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Recipe: elderflower and pink grapefruit cordial

While my husband was away on a stag weekend in Wales I had a lovely time at home. I tended to my tomato plants, bought a new ‘Dark Opal’ variety at the garden centre, played enthusiastically with my daughter and spent quite a long time reading about trauma on the interweb. On Sunday we walked on the downs, stopping to collect a load of elderflower heads in our last dog poo bag. I spent the remainder of the walk hoping Oscar wouldn’t defecate again, but I was happy with our hoard, and happier to have managed to get S to enjoy a long walk. We stopped to collect buttercups and flowering clover, to admire cornflowers, tiny peas, butterflies and poppies. There seems to be an unusually large amount of flowers this year, on the trees and in the meadow. I’m trying hard to soak as much of it up as I can for inspiration. I’m a crap gardener, you see, even though I have an enviable amount of growing space. My new neighbour put it nicely the other day. “How long have you lived here for?” She asked.
“About seven years,” I said.
“Oh, really… What is it? A lifetime project?”

Elderflower & Pink Grapefruit Cordial

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Not a petri dish.
When I was a kid we had an elder tree growing in the yard and in early summer my mum would ask me to bring the flowers in to make champagne. At least I think she did, having spent a lot of the weekend Googling cheery topics like false memory I’m not sure what is true any more. I do know that I have a passionate love for the taste and smell of elderflowers, so that’s good enough really.

I’ve messed up before by gathering the flowers and not processing them straight away. This time I was prepared, and I got the flowers steeping in hot sugar syrup within an hour of getting home. It’s not a difficult job and the smell is fantastic. Wait two days and you’re left with a punchy cordial far superior to anything you buy at the supermarket, delicious with gin, vodka or plain old soda water. I have frozen half my batch in ice cube trays, the rest should keep in the fridge for a week or two.

This recipe is adapted from Fiona Bird’s The Forager’s Kitchen. I had a pink grapefruit going wrinkly in the fruit bowl so I used that in place of two lemons, juicing the fruit first in order to give the cordial a more purposeful citrus flavour. I’ve not been too hot at blogging lately but this cordial is impressive enough to compel me to share it at 10pm on a Tuesday evening.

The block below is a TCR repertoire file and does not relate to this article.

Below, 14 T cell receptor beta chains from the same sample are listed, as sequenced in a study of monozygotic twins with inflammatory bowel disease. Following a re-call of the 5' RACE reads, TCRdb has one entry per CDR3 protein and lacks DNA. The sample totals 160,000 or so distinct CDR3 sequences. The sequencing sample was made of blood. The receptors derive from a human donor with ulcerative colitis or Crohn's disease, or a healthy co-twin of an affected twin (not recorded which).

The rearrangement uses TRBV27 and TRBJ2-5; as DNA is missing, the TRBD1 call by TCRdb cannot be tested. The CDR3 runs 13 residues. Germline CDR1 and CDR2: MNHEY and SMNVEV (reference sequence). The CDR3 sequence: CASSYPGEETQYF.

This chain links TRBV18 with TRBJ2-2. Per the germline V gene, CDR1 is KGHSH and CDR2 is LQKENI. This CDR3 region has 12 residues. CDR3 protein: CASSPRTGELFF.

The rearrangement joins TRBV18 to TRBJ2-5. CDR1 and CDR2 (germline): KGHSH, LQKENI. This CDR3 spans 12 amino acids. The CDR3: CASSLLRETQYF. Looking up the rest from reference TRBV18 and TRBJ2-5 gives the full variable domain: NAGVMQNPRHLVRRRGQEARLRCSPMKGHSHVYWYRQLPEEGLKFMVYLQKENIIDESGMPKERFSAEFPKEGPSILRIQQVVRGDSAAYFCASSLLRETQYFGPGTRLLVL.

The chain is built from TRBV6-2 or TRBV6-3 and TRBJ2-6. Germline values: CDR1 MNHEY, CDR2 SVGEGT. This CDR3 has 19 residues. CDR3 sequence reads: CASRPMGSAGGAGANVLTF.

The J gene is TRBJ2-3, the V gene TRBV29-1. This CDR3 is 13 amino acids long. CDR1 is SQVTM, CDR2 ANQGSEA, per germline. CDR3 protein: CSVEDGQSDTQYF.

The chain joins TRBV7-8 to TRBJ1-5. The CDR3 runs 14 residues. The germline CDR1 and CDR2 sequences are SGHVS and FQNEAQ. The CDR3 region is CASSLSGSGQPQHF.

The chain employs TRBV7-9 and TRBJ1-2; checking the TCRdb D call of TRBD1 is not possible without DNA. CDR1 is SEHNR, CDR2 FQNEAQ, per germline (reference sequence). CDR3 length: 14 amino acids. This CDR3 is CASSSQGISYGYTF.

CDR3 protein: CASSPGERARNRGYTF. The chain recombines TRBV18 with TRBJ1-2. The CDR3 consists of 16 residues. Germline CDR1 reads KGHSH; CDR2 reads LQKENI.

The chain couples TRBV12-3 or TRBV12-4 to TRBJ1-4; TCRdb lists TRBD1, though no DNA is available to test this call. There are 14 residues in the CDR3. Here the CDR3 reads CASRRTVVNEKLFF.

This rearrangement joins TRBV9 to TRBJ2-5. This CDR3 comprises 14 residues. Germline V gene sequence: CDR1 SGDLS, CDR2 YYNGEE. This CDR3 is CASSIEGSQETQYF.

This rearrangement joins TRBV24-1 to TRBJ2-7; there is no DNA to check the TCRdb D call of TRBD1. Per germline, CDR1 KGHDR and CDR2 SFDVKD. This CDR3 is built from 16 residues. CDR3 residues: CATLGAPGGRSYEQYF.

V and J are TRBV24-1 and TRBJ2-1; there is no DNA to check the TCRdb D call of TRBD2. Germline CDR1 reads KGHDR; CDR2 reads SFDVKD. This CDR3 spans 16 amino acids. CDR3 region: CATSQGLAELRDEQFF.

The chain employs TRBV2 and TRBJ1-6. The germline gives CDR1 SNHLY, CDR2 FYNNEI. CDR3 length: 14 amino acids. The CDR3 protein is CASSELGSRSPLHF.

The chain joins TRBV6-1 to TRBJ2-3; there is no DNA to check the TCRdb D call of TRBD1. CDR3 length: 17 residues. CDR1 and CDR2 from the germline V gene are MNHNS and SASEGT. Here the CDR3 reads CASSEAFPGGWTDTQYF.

Ingredients
120g elderflower heads (about 30)
Juice and peel of one lemon
Juice of one pink grapefruit
1.5kg granulated sugar
1.2litres boiling water
55g citric acid

Method
Sort the elderflowers into a bowl, shaking off any insects you spy and trimming back long stalks; peel and juice the citrus fruit.

Bring the water to the boil, then add the sugar and stir well to dissolve. Fiona suggests using caster sugar in her recipe but I had no trouble using plain granulated sugar which is considerably cheaper.

Stir in the citric acid to dissolve then pour the hot liquid over the elderflowers, lemon and grapefruit. Cover and leave to steep for two days.

Strain through clean muslin into sterilised jars and/or ice cube trays. Enjoy diluted with water or soda as a refreshing drink or drop a little into a simple G&T or summer fruit punch.

About Chloe King

I'm a freelance writer, designer and webby type. I live with my husband and daughter in the south of England. I like to cook and can throw a good party.

2 comments on “Recipe: elderflower and pink grapefruit cordial

  1. June 17, 2015 at 10:15 pm

    sounds good. I’m just scared I’d pick deadly nightshade by accident!

    • June 22, 2015 at 8:02 pm

      Haha, agreed, I’m not so confident about picking other wild flowers or leaves! The Foragers Kitchen is a handy guide though.

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